18 January 2015

Loose Trains and Bolts in the Gut Part III

Our continuing series of "Loose Trains and Bolts to the Gut" continues with part of a deposition from William Kile himself. Kile adds a few new details that are not contained in other statements extracted to this point.

[begin transcription--extracted]

“At the time affiant received the injury complained of the detail which was composed of fifty men all from his regiment command of Lieut Markham of Co “G” The Regimental Camp was about two miles from the Depot. The detail was marched from the Camp to Memphis Depot to take a trail for Holly Springs as heretofore stated.

The detail upon arriving at the Depot was halted along the side of a large brick warehouse close to which and on the same side there was a side track for freight cars to be loaded from said warehouse. The detail was halted and the men were standing against said warehouse. The orderly Sergt” seeing the freight cars coming down on said side track ne
xt to the men stepped toward the Lieut in Command and spoke to him about the danger. The Leiut paid no attention to the Sergt” but by a motion of his sword ordered the Sergt back.

It was said at the time that the Lieut was intoxicated whether that was true or whether the Lieut believed the cars would be stopped before reaching the men affiant does not know. but no order or command was given to the men and in a moment the cars which were coming on the siding on a down grade were upon the men. At the point where affiant received his injury there was just twelve and a half inches of space between the car by which he was injured and the wall of said warehouse. A bolt or a nut on the end of a bolt struck him on the right side of the lower abdomen and turned him about half around tearing a hole in his lower abdomen causing the hernia complained of. Affiant was immediately taken back to the camp in an Ambulance where his injury was dressed and attended to by the Surgeon of the Regt who died soon after the Muster out of the Regt. Said Lieut Markham was immediately after said accident placed under arrest but what further proceedings were had in relation to the matter affiant does not know.”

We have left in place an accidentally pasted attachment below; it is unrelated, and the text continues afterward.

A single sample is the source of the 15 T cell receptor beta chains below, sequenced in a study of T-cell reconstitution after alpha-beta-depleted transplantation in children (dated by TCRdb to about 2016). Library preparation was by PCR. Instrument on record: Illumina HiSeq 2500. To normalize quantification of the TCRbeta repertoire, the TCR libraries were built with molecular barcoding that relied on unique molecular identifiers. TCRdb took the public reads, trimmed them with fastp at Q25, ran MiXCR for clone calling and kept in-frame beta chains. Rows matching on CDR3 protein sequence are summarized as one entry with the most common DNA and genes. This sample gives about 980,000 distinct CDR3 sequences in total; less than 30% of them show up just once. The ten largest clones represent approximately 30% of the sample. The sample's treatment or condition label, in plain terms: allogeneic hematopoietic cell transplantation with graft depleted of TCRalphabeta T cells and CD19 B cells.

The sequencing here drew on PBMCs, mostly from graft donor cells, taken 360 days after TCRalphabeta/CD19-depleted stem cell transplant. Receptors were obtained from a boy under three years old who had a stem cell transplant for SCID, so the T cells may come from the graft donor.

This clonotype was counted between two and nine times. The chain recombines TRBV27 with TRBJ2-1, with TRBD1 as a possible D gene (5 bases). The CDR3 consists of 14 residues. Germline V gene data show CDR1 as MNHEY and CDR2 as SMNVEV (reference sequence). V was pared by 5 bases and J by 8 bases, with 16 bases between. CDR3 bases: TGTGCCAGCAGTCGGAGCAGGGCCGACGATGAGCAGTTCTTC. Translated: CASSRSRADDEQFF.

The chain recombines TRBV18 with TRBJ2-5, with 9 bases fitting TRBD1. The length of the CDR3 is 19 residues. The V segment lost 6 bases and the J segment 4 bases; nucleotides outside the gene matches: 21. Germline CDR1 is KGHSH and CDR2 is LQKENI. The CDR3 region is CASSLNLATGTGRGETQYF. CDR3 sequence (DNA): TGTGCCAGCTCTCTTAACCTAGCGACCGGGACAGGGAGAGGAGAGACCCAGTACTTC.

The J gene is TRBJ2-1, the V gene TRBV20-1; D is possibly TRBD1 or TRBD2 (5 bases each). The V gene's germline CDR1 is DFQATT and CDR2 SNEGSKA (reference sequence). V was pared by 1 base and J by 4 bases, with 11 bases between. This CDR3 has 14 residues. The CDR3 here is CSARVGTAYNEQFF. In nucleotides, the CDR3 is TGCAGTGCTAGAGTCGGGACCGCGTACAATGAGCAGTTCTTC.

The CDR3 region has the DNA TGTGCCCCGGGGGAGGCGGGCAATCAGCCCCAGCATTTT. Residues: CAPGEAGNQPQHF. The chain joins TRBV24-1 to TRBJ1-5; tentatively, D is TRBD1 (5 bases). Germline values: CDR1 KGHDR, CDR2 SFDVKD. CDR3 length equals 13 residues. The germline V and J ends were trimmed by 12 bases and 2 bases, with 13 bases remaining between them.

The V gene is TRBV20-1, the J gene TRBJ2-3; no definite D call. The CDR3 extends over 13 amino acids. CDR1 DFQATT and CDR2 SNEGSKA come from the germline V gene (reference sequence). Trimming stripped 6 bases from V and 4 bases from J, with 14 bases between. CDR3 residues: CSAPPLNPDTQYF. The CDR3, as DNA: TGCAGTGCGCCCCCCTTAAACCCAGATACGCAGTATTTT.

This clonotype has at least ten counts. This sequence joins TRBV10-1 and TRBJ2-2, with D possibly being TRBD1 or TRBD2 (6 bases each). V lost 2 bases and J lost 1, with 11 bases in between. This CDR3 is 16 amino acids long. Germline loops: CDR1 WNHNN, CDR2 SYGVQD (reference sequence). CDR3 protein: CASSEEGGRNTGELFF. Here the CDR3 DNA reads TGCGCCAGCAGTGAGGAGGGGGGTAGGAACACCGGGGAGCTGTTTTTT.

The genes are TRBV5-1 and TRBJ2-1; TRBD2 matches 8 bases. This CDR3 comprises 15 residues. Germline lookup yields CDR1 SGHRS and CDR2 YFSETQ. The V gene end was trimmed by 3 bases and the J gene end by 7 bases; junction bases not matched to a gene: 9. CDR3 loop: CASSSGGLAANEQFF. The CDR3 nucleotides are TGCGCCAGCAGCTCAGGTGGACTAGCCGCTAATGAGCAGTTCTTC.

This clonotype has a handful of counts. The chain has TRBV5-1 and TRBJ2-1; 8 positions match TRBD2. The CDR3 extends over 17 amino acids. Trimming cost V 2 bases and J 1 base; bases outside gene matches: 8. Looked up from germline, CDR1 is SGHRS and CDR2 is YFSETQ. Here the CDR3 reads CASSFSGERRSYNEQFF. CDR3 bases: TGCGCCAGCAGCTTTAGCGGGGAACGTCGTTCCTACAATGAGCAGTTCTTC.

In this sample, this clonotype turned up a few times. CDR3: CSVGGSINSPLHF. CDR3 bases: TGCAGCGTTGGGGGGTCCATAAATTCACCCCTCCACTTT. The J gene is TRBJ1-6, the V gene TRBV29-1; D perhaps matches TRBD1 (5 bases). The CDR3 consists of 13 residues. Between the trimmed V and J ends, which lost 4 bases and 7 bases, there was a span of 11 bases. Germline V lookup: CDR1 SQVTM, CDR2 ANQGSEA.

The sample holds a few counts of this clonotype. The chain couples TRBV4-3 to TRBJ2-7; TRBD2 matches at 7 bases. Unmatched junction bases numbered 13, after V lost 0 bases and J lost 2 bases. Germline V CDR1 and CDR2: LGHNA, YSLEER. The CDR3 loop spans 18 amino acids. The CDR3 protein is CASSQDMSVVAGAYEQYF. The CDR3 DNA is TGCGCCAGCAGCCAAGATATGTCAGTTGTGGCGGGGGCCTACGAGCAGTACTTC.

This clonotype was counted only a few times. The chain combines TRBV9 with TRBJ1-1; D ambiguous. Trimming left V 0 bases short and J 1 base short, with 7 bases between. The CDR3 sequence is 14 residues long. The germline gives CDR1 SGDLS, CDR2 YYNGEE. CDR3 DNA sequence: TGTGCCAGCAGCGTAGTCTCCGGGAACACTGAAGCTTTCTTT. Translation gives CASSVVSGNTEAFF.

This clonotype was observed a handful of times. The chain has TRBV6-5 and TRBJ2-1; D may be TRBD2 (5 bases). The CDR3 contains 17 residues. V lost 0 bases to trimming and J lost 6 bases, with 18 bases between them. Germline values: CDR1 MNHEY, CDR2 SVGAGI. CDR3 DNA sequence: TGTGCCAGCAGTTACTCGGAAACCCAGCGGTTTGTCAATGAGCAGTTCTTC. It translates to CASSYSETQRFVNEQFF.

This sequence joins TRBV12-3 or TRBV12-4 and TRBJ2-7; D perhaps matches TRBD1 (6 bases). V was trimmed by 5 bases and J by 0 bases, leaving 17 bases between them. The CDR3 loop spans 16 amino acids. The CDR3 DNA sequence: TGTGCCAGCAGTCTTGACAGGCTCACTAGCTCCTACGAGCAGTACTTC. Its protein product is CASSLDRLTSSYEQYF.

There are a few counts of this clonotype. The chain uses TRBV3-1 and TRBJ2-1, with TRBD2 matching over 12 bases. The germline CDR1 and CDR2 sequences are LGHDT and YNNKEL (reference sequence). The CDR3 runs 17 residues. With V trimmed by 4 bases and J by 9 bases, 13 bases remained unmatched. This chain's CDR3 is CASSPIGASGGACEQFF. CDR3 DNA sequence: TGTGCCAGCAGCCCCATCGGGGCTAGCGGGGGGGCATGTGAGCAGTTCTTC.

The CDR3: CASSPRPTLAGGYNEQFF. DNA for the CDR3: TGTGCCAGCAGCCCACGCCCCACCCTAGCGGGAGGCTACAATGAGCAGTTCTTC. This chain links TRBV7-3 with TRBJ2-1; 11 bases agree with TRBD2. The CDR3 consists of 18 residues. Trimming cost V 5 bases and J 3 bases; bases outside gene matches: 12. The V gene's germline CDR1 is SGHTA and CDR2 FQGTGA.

[end transcription--extracted]

Kile's statement parallels the other two that have already been used in this series. He does add two significant pieces of information:
  • Markham was drunk
  • Markham was arrested
It is important to remember that those pieces of information are only as accurate as Kile's memory. Neither one may have happened, one may have happened, or both may have happened. Pension affidavits made by claimants are usually made to enhance the chance of their claim being approved. 

Kile also provides more detail about the incident itself, including how close the train was to the warehouse. 

Kile's statement makes the point that it's important to read all such statements in records of this type as one may contain statements not contained in other documents. 

It may be worth our time to research Markham's military career and see if there was any consequences to his actions at that warehouse in Memphis in August of 1863.

Stay tuned!

Source:18 July 1884 affidavit of William Kile, stamped as received in the Pension Office 23 October 1884, Civil War Pension File of William Kile, Company B, 37th Iowa Infantry Invalid’s Application #525005, Invalid’s Certificate #321230, NARA Record Group 15.